Take the 2-minute tour ×
Stack Overflow is a question and answer site for professional and enthusiast programmers. It's 100% free, no registration required.

I've been inspecting two similar solutions for supporting web sockets via sockJS using an independent Python server, and so far I found two solutions.

I need to write a complex, scalable web socket based web application, and I'm afraid it will be hard to scale Tornado, and it seems Vertx is better with horizontal scaling of web sockets.

I also understand that Redis can be used in conjunction with Tornado for scaling a pub/sub system horizontally, and HAproxy for scaling the SockJS requests.

Between Vertx and Tornado, what is the preferred solution for writing a scalable system which supports SockJS?

share|improve this question
    
Both are ok. Don't see problems with scaling tornado. Vertx may be easier, haven't looked at it. –  Nikolay Fominyh Oct 1 '12 at 9:11

2 Answers 2

Vertx has build-in clustering support. I haven't tried it with many nodes, but it seemed to work well with a few. Internally it uses hazelcast to organise the nodes. Vertx also runs on a JVM, which has already many monitoring/admin tools which might be useful. So Vertx seems to me like the "batteries included" solution.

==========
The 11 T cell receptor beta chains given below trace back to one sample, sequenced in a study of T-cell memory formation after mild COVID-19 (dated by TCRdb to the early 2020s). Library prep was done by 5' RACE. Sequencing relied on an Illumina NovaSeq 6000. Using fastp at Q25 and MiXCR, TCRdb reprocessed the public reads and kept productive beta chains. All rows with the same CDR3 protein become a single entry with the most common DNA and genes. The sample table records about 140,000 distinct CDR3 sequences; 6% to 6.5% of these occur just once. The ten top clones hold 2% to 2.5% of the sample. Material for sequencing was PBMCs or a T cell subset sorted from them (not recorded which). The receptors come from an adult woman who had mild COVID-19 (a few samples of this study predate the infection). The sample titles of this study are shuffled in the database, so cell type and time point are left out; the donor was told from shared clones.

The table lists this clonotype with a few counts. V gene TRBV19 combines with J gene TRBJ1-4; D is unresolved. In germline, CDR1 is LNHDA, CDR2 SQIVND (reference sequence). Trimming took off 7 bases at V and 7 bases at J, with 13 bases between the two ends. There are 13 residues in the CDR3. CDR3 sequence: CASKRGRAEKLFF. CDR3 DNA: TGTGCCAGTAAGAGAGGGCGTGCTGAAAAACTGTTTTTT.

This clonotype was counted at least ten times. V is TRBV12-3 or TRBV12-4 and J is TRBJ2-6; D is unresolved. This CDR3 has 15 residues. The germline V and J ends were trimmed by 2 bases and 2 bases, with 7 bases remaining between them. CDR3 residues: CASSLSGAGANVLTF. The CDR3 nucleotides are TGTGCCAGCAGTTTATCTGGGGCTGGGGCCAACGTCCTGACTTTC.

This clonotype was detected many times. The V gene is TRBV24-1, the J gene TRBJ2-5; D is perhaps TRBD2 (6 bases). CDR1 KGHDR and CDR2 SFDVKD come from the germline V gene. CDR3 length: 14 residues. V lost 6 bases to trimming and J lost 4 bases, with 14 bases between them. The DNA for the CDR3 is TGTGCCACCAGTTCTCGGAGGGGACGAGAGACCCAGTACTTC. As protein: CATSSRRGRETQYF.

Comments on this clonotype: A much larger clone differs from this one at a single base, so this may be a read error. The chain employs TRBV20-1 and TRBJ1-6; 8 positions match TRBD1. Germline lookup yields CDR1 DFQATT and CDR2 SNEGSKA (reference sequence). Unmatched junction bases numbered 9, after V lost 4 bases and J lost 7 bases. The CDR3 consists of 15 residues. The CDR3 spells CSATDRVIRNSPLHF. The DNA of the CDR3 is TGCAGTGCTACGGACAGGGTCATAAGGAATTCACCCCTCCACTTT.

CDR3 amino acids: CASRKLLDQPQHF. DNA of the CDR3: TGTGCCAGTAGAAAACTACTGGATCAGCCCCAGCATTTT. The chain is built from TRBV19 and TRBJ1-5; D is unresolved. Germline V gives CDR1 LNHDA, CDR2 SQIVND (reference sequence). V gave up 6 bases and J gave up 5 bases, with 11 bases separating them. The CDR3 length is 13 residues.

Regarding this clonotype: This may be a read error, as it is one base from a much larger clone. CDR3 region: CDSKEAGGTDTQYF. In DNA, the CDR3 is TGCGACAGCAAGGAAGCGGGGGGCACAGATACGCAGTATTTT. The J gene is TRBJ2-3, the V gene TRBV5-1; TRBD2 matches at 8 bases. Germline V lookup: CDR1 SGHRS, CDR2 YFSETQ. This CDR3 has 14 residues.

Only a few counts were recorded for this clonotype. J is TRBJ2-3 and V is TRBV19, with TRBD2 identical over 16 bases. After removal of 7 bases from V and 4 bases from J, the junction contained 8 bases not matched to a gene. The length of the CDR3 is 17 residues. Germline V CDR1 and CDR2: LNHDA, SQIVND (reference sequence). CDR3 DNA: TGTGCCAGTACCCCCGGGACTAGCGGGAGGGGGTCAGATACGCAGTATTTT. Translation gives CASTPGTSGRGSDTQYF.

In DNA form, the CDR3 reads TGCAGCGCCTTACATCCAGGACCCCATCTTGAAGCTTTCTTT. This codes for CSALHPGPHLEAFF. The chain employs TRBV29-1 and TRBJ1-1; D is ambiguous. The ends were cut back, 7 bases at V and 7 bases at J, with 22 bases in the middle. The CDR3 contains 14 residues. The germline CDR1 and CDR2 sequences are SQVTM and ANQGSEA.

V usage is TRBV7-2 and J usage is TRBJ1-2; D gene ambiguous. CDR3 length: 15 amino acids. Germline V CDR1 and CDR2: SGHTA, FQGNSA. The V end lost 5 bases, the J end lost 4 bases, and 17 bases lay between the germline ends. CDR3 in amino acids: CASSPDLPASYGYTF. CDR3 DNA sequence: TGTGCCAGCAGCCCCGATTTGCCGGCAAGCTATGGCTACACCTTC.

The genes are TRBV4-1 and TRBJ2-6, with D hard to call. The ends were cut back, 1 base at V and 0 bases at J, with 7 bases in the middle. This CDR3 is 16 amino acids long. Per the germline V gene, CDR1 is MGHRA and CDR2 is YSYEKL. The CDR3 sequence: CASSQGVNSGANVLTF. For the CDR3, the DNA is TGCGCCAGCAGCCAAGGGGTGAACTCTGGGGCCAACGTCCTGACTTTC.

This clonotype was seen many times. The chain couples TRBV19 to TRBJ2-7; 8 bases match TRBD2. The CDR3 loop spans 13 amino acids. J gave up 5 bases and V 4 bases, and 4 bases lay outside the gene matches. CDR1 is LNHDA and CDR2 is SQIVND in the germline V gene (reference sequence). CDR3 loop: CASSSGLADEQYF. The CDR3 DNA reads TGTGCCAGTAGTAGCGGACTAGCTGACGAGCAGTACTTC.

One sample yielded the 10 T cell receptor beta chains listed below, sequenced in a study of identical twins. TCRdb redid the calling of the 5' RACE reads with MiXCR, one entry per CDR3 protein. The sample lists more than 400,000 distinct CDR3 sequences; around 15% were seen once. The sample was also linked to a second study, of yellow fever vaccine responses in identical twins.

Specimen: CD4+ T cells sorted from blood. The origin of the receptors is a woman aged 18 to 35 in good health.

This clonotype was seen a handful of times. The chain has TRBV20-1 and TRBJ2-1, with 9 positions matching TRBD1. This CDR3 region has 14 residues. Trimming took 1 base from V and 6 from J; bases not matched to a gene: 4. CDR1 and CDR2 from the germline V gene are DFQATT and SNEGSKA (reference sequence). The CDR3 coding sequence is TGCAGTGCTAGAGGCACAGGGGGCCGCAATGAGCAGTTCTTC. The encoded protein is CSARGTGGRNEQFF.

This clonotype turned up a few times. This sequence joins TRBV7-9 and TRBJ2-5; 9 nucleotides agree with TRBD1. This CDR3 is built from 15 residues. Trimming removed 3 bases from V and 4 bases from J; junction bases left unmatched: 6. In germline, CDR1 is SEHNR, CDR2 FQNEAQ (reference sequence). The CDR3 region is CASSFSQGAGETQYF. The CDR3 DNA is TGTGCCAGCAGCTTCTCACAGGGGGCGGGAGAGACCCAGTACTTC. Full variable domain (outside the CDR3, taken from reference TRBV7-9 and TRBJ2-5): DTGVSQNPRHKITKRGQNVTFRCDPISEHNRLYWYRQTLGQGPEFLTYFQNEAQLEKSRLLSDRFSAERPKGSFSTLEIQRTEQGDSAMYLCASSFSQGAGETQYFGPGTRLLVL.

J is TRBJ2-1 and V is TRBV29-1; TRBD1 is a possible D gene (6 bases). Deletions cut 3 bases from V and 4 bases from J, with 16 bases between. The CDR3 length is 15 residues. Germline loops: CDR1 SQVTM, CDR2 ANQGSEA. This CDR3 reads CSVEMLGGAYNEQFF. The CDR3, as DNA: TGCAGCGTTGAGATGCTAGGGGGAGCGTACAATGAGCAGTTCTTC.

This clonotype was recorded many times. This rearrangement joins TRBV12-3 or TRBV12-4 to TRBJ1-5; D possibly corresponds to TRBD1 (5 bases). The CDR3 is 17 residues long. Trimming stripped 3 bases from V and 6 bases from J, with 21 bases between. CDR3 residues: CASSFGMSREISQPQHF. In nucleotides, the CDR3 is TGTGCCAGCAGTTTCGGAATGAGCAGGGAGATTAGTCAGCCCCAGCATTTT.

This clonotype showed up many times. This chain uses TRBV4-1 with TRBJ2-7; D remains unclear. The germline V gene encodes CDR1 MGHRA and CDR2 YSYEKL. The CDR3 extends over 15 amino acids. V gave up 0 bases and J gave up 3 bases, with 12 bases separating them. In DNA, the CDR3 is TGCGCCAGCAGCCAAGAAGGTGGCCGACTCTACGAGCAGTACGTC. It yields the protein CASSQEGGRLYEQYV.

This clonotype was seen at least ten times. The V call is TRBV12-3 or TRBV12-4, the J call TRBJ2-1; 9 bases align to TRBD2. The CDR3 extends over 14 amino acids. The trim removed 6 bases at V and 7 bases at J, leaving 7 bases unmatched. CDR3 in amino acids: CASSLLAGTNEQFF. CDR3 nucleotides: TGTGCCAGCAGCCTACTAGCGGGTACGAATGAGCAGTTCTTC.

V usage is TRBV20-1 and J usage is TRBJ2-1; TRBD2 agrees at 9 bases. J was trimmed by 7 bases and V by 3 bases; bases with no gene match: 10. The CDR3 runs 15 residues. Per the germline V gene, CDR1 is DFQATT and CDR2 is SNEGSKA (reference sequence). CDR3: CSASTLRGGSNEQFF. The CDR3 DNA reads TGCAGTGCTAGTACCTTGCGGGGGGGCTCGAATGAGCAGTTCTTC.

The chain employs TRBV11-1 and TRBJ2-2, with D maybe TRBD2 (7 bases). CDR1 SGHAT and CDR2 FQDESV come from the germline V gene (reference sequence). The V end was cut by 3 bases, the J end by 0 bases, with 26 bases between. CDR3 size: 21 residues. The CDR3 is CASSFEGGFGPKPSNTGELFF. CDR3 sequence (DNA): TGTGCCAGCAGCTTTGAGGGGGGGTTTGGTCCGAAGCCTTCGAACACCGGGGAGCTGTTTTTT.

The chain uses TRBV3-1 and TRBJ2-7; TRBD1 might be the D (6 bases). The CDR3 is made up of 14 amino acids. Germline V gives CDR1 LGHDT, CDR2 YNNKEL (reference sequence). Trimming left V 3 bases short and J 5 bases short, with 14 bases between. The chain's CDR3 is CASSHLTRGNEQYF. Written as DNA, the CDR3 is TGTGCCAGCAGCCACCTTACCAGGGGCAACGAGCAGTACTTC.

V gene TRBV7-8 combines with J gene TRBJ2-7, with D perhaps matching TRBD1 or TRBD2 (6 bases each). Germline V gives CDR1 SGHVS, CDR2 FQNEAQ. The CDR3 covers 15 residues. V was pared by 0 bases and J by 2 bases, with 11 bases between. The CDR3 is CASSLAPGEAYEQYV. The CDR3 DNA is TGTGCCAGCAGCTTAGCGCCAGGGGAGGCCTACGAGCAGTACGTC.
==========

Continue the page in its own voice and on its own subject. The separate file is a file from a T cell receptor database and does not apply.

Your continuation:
share|improve this answer

You can also use Sockjs Tornado + Rabbit MQ + Memcached in order to scale horizontally. RabbitMQ brocker will play role of messaging bus from physical Server A to physical Server B. All information about servers may be stored in memcache. For instance you need to send message M from client-socket C1(A) to client-socket C2(B):

  • if receiver of A hosted on the same server (by checking memcache), send msg directly using SockJS Router
  • otherwise send M via RabbitMQ brocker B1(A) (by using routing logic) to B2(A), where SockJS router B can directly send your message to original receiver C2(B).

Since AMQP protocol of RabbitMQ utilizing Erlang, message passing is very stable and quite good for high-load distributed applications. To support my words, look here: http://www.rabbitmq.com/blog/2012/04/25/rabbitmq-performance-measurements-part-2/

Each physical server (with the following power Xenon 4-nodes, MEM 4Gb, HDD- 140 -1000Gb) can handle 3-5 sockjs tornado instances. SockJS implementation also quite good utilizes reverse proxy (HaProxy) via additional params in url.

For distributed testing you can use gemetr, or tsung (based on erlang).

I used this approach in couple of distributed apps.

In addition, don't forget to use Tornado memory as L1 cache.

share|improve this answer

Your Answer

 
discard

By posting your answer, you agree to the privacy policy and terms of service.

Not the answer you're looking for? Browse other questions tagged or ask your own question.